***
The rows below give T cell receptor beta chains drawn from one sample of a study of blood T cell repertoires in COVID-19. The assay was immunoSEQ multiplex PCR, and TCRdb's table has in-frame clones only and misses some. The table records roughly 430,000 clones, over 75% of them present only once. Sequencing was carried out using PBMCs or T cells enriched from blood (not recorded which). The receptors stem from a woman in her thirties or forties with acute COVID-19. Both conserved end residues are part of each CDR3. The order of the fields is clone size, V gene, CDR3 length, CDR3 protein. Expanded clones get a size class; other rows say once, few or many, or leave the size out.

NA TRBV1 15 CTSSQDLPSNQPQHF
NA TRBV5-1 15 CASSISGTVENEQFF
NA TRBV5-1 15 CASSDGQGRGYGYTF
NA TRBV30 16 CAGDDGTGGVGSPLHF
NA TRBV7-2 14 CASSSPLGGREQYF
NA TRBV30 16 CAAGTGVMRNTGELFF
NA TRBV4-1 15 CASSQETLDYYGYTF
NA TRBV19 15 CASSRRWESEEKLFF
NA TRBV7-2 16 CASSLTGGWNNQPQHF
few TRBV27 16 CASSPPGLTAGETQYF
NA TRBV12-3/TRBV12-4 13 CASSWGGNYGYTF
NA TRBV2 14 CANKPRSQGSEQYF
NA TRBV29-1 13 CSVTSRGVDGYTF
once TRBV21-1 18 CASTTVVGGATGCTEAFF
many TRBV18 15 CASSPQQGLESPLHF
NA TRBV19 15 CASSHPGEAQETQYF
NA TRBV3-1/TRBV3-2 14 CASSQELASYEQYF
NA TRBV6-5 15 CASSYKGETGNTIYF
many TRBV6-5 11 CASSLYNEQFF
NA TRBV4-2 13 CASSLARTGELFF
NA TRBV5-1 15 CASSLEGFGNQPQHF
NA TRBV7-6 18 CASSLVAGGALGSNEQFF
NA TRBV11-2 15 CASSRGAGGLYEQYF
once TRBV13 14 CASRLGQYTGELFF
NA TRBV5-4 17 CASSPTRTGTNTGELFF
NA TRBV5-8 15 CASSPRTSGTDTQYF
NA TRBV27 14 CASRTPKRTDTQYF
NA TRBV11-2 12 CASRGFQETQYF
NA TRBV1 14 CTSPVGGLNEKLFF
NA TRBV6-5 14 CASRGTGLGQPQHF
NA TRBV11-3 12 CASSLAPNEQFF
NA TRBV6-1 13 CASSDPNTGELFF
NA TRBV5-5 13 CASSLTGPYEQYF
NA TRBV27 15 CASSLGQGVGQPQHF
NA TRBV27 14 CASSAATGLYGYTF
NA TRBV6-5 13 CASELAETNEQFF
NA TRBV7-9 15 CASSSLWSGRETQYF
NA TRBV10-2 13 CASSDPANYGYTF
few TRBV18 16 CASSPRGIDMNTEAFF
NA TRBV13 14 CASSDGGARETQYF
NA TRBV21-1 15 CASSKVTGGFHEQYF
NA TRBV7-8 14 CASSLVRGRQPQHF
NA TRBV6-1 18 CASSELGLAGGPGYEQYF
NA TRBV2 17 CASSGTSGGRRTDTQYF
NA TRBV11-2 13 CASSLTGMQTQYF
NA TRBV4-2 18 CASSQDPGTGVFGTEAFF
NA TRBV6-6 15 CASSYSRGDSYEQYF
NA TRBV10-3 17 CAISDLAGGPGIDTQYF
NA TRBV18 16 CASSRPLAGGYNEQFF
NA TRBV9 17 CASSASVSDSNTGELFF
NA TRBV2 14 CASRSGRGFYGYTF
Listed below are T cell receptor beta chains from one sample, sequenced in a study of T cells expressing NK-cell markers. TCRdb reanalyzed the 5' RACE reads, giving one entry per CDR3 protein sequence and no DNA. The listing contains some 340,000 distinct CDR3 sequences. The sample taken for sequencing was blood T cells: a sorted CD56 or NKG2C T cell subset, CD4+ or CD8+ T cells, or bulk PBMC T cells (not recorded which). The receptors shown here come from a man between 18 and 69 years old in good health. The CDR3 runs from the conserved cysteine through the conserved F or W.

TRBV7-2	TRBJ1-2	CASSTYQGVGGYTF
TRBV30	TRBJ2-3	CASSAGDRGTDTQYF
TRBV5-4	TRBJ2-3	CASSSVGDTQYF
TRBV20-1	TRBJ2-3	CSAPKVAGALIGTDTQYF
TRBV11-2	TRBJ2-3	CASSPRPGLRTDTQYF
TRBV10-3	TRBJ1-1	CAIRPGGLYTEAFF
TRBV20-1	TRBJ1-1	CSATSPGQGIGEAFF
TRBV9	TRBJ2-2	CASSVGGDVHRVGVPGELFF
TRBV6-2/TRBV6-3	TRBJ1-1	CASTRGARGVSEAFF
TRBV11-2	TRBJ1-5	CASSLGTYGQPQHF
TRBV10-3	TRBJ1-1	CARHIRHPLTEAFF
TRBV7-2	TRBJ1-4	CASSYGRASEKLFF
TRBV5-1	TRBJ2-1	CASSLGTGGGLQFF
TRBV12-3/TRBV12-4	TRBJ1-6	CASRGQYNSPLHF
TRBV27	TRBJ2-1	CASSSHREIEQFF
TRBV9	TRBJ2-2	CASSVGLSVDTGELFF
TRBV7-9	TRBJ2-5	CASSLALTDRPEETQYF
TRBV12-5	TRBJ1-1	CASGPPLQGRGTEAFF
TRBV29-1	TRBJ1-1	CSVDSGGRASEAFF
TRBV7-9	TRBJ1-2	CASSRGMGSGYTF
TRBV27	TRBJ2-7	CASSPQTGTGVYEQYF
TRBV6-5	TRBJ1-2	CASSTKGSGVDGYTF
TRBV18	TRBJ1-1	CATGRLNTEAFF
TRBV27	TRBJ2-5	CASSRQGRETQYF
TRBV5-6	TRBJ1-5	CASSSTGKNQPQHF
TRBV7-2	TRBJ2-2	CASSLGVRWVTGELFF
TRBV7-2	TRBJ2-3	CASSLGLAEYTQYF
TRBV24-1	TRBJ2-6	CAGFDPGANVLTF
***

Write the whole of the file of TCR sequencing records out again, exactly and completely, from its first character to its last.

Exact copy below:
The rows below give T cell receptor beta chains drawn from one sample of a study of blood T cell repertoires in COVID-19. The assay was immunoSEQ multiplex PCR, and TCRdb's table has in-frame clones only and misses some. The table records roughly 430,000 clones, over 75% of them present only once. Sequencing was carried out using PBMCs or T cells enriched from blood (not recorded which). The receptors stem from a woman in her thirties or forties with acute COVID-19. Both conserved end residues are part of each CDR3. The order of the fields is clone size, V gene, CDR3 length, CDR3 protein. Expanded clones get a size class; other rows say once, few or many, or leave the size out.

NA TRBV1 15 CTSSQDLPSNQPQHF
NA TRBV5-1 15 CASSISGTVENEQFF
NA TRBV5-1 15 CASSDGQGRGYGYTF
NA TRBV30 16 CAGDDGTGGVGSPLHF
NA TRBV7-2 14 CASSSPLGGREQYF
NA TRBV30 16 CAAGTGVMRNTGELFF
NA TRBV4-1 15 CASSQETLDYYGYTF
NA TRBV19 15 CASSRRWESEEKLFF
NA TRBV7-2 16 CASSLTGGWNNQPQHF
few TRBV27 16 CASSPPGLTAGETQYF
NA TRBV12-3/TRBV12-4 13 CASSWGGNYGYTF
NA TRBV2 14 CANKPRSQGSEQYF
NA TRBV29-1 13 CSVTSRGVDGYTF
once TRBV21-1 18 CASTTVVGGATGCTEAFF
many TRBV18 15 CASSPQQGLESPLHF
NA TRBV19 15 CASSHPGEAQETQYF
NA TRBV3-1/TRBV3-2 14 CASSQELASYEQYF
NA TRBV6-5 15 CASSYKGETGNTIYF
many TRBV6-5 11 CASSLYNEQFF
NA TRBV4-2 13 CASSLARTGELFF
NA TRBV5-1 15 CASSLEGFGNQPQHF
NA TRBV7-6 18 CASSLVAGGALGSNEQFF
NA TRBV11-2 15 CASSRGAGGLYEQYF
once TRBV13 14 CASRLGQYTGELFF
NA TRBV5-4 17 CASSPTRTGTNTGELFF
NA TRBV5-8 15 CASSPRTSGTDTQYF
NA TRBV27 14 CASRTPKRTDTQYF
NA TRBV11-2 12 CASRGFQETQYF
NA TRBV1 14 CTSPVGGLNEKLFF
NA TRBV6-5 14 CASRGTGLGQPQHF
NA TRBV11-3 12 CASSLAPNEQFF
NA TRBV6-1 13 CASSDPNTGELFF
NA TRBV5-5 13 CASSLTGPYEQYF
NA TRBV27 15 CASSLGQGVGQPQHF
NA TRBV27 14 CASSAATGLYGYTF
NA TRBV6-5 13 CASELAETNEQFF
NA TRBV7-9 15 CASSSLWSGRETQYF
NA TRBV10-2 13 CASSDPANYGYTF
few TRBV18 16 CASSPRGIDMNTEAFF
NA TRBV13 14 CASSDGGARETQYF
NA TRBV21-1 15 CASSKVTGGFHEQYF
NA TRBV7-8 14 CASSLVRGRQPQHF
NA TRBV6-1 18 CASSELGLAGGPGYEQYF
NA TRBV2 17 CASSGTSGGRRTDTQYF
NA TRBV11-2 13 CASSLTGMQTQYF
NA TRBV4-2 18 CASSQDPGTGVFGTEAFF
NA TRBV6-6 15 CASSYSRGDSYEQYF
NA TRBV10-3 17 CAISDLAGGPGIDTQYF
NA TRBV18 16 CASSRPLAGGYNEQFF
NA TRBV9 17 CASSASVSDSNTGELFF
NA TRBV2 14 CASRSGRGFYGYTF
Listed below are T cell receptor beta chains from one sample, sequenced in a study of T cells expressing NK-cell markers. TCRdb reanalyzed the 5' RACE reads, giving one entry per CDR3 protein sequence and no DNA. The listing contains some 340,000 distinct CDR3 sequences. The sample taken for sequencing was blood T cells: a sorted CD56 or NKG2C T cell subset, CD4+ or CD8+ T cells, or bulk PBMC T cells (not recorded which). The receptors shown here come from a man between 18 and 69 years old in good health. The CDR3 runs from the conserved cysteine through the conserved F or W.

TRBV7-2	TRBJ1-2	CASSTYQGVGGYTF
TRBV30	TRBJ2-3	CASSAGDRGTDTQYF
TRBV5-4	TRBJ2-3	CASSSVGDTQYF
TRBV20-1	TRBJ2-3	CSAPKVAGALIGTDTQYF
TRBV11-2	TRBJ2-3	CASSPRPGLRTDTQYF
TRBV10-3	TRBJ1-1	CAIRPGGLYTEAFF
TRBV20-1	TRBJ1-1	CSATSPGQGIGEAFF
TRBV9	TRBJ2-2	CASSVGGDVHRVGVPGELFF
TRBV6-2/TRBV6-3	TRBJ1-1	CASTRGARGVSEAFF
TRBV11-2	TRBJ1-5	CASSLGTYGQPQHF
TRBV10-3	TRBJ1-1	CARHIRHPLTEAFF
TRBV7-2	TRBJ1-4	CASSYGRASEKLFF
TRBV5-1	TRBJ2-1	CASSLGTGGGLQFF
TRBV12-3/TRBV12-4	TRBJ1-6	CASRGQYNSPLHF
TRBV27	TRBJ2-1	CASSSHREIEQFF
TRBV9	TRBJ2-2	CASSVGLSVDTGELFF
TRBV7-9	TRBJ2-5	CASSLALTDRPEETQYF
TRBV12-5	TRBJ1-1	CASGPPLQGRGTEAFF
TRBV29-1	TRBJ1-1	CSVDSGGRASEAFF
TRBV7-9	TRBJ1-2	CASSRGMGSGYTF
TRBV27	TRBJ2-7	CASSPQTGTGVYEQYF
TRBV6-5	TRBJ1-2	CASSTKGSGVDGYTF
TRBV18	TRBJ1-1	CATGRLNTEAFF
TRBV27	TRBJ2-5	CASSRQGRETQYF
TRBV5-6	TRBJ1-5	CASSSTGKNQPQHF
TRBV7-2	TRBJ2-2	CASSLGVRWVTGELFF
TRBV7-2	TRBJ2-3	CASSLGLAEYTQYF
TRBV24-1	TRBJ2-6	CAGFDPGANVLTF